Department for International Trade (DIT) impact report on UK-Australia Free Trade Agreement predicts UK agriculture and semi-processed food sectors to take a hit financial hundreds of millions of pounds.

The DIT’s report on the FTA, which was signed last week, said overall output in the UK is expected to increase, service industries – especially wholesale and retail, utilities and business services – expected to make the largest contributions, as well as machinery and motor vehicle manufacturing.

However, the report also states that agriculture, forestry and fisheries will experience a reduction in gross value added (GVA) of 0.7% (£ 94million) while semi-processed foods will experience an impact of 2.65% worth £ 225million. Other processed foods are expected to grow 0.14% (£ 12million).

“Reallocation of resources”

According to the DIT, the FTA will generate an estimated GDP increase of £ 2.3 billion.

The report said: “It is normal for trade agreements to lead to some degree of reallocation of resources between sectors. Some sectors are expanding to take advantage of new opportunities for higher returns resulting from lower trade barriers and are drawing resources from other sectors in the process. ‘

The paper continues: “The magnitude of the changes estimated in the modeling leaves the sectoral composition of the economy relatively unaffected, albeit with a marginal reduction (0.01 ppt) in the share of output represented by the agriculture and semi-processed foods. . This reflects an increase in imports, increasing competition in these sectors; and resources moving over time to areas where returns are likely to be higher. ‘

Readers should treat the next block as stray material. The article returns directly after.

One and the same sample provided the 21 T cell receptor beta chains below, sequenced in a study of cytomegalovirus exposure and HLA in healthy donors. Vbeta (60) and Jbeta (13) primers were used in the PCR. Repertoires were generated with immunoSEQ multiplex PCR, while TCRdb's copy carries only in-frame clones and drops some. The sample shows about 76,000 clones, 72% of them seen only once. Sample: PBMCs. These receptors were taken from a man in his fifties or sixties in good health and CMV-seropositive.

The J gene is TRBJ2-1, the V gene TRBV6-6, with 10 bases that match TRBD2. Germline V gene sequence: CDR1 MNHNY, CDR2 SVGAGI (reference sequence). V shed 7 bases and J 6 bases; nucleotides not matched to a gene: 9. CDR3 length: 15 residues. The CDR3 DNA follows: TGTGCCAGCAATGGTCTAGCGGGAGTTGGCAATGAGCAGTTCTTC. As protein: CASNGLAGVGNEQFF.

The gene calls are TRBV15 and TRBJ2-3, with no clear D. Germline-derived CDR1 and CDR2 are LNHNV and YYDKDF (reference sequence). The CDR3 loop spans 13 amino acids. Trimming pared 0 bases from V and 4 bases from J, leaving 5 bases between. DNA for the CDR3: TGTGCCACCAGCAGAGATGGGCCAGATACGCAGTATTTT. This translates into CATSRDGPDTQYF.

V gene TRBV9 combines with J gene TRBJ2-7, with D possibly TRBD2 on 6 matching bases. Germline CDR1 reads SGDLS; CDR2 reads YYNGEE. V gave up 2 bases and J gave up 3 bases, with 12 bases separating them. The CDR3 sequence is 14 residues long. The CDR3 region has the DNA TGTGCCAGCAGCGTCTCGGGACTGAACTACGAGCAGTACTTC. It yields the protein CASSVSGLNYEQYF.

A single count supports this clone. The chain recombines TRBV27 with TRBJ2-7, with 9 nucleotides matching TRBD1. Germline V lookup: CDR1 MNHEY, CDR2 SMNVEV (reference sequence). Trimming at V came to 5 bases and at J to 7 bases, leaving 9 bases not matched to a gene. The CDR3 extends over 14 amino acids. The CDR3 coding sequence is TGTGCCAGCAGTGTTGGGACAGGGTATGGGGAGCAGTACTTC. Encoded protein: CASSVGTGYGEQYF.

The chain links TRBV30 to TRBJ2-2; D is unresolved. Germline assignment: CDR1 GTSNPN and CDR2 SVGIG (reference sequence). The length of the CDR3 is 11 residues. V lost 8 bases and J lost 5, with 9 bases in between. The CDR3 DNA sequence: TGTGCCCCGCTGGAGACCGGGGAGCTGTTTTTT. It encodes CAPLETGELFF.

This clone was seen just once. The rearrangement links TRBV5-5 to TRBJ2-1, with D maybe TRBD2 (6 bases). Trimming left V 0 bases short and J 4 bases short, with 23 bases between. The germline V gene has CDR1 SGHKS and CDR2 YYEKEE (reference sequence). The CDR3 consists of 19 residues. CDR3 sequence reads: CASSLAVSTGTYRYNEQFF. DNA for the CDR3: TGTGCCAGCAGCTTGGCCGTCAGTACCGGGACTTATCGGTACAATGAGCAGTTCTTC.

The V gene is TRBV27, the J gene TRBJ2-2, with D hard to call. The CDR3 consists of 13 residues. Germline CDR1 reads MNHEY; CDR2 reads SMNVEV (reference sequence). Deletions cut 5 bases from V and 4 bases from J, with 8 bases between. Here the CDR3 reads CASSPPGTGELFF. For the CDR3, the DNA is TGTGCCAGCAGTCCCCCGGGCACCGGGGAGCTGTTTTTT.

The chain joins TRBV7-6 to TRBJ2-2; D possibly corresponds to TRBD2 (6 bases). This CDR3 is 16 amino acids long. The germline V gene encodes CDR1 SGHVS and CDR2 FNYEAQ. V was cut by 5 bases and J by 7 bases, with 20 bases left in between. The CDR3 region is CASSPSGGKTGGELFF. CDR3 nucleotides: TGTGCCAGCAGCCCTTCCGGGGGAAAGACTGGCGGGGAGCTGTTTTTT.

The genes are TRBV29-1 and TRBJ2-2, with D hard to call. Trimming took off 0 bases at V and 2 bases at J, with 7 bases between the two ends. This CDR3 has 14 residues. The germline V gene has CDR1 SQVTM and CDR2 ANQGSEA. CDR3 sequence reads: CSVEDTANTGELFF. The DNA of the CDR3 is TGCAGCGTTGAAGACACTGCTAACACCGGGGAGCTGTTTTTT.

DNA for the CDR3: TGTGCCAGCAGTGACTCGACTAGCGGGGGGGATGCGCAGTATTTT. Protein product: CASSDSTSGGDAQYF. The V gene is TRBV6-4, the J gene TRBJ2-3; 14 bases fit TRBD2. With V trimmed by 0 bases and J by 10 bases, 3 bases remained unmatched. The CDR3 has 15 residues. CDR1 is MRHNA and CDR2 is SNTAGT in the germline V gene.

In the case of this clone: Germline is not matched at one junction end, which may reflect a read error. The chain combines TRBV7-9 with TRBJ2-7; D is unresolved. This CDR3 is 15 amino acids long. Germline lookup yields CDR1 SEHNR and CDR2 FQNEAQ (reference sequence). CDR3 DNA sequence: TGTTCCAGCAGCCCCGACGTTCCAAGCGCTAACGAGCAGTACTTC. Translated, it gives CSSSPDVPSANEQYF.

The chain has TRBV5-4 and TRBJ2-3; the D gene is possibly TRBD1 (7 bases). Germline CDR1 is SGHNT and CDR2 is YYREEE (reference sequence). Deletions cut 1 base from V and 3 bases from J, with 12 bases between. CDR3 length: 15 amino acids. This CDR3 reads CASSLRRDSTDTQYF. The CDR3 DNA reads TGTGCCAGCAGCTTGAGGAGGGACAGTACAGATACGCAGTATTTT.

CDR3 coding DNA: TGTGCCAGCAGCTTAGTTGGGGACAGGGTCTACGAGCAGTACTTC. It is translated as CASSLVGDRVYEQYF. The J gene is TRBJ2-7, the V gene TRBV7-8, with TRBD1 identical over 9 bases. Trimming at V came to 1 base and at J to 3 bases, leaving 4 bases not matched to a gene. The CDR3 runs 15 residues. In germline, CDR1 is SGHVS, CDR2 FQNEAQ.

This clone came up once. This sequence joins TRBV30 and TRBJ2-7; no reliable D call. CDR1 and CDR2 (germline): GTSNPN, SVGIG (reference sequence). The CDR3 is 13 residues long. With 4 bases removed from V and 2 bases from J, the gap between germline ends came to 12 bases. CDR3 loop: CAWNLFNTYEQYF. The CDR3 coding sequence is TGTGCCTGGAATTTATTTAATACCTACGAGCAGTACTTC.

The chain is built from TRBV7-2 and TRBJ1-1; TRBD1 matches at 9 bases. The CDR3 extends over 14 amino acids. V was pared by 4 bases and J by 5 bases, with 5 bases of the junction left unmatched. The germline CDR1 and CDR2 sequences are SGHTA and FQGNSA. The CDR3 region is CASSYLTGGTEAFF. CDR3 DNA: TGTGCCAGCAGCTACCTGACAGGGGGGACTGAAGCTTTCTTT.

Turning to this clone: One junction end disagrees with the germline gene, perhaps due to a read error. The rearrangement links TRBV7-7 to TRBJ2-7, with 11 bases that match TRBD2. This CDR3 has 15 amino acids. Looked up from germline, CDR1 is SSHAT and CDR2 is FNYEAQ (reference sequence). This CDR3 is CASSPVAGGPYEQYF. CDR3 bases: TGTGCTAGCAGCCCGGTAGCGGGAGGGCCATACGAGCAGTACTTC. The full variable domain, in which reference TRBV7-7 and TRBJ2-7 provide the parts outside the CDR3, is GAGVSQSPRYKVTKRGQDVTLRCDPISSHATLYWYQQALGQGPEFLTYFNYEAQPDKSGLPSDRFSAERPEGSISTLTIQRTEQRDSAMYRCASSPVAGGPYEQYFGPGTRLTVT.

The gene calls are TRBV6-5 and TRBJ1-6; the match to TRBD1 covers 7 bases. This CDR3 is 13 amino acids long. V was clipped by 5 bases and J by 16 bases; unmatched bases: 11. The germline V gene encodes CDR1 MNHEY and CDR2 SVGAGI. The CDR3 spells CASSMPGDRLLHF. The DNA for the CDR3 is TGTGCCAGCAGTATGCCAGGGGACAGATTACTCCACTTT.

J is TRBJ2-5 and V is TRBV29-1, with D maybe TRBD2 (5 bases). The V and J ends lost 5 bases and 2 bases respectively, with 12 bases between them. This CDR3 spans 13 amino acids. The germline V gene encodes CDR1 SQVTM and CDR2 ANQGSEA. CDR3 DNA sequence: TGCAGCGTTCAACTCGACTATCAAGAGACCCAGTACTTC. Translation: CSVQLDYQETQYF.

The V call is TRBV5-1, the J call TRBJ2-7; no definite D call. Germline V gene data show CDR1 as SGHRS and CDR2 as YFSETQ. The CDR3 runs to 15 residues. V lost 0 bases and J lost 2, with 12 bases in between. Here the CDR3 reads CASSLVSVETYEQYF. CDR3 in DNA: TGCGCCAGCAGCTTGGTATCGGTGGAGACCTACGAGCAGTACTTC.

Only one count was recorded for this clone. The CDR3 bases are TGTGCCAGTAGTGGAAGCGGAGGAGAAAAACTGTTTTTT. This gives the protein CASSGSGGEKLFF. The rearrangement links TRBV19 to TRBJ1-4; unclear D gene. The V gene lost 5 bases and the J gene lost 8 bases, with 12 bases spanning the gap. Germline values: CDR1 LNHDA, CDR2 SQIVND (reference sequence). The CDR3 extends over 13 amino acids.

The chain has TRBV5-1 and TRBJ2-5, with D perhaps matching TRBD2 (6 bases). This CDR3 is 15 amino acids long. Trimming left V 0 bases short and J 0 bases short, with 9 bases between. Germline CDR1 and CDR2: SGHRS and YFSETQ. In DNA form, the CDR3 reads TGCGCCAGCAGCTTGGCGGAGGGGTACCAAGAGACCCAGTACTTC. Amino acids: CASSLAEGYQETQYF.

Referring to the reduction in gross value added compared to the baseline scenario and the decrease in the share of these sectors in UK gross value added in the long run as a result of the FTA, the report has said, “These results are due to increased import competition in the sheepmeat sub-sectors.

He went on to say that the modeling did not take into account factors such as future growth in other markets that might be attractive to Australian exporters, the impact of safeguards in the FTA such as the phasing of tariff reductions over several years, and the appeal of “Buy British” campaigns in the UK.

“The farmers sold down the river”

The government has come under fire for the FTA by meat industry bodies such as the National Farmers’ Union and the National Sheep Association, which accused ministers of failing to protect the interests of British farmers.

Lib Dem spokesman for the environment, Tim Farron, said in response to the report: “This impact assessment proves what so many feared – hidden in the fine print is a $ 100 million hit. pounds sterling for our agriculture and fishing sectors which will hit rural communities the hardest. ” He added: “Boris Johnson sold farmers down the river to make a quick buck under a misguided trade deal with Australia. Now the reality of what is on the table is clear, it is vital that parliament can vote on the deal.

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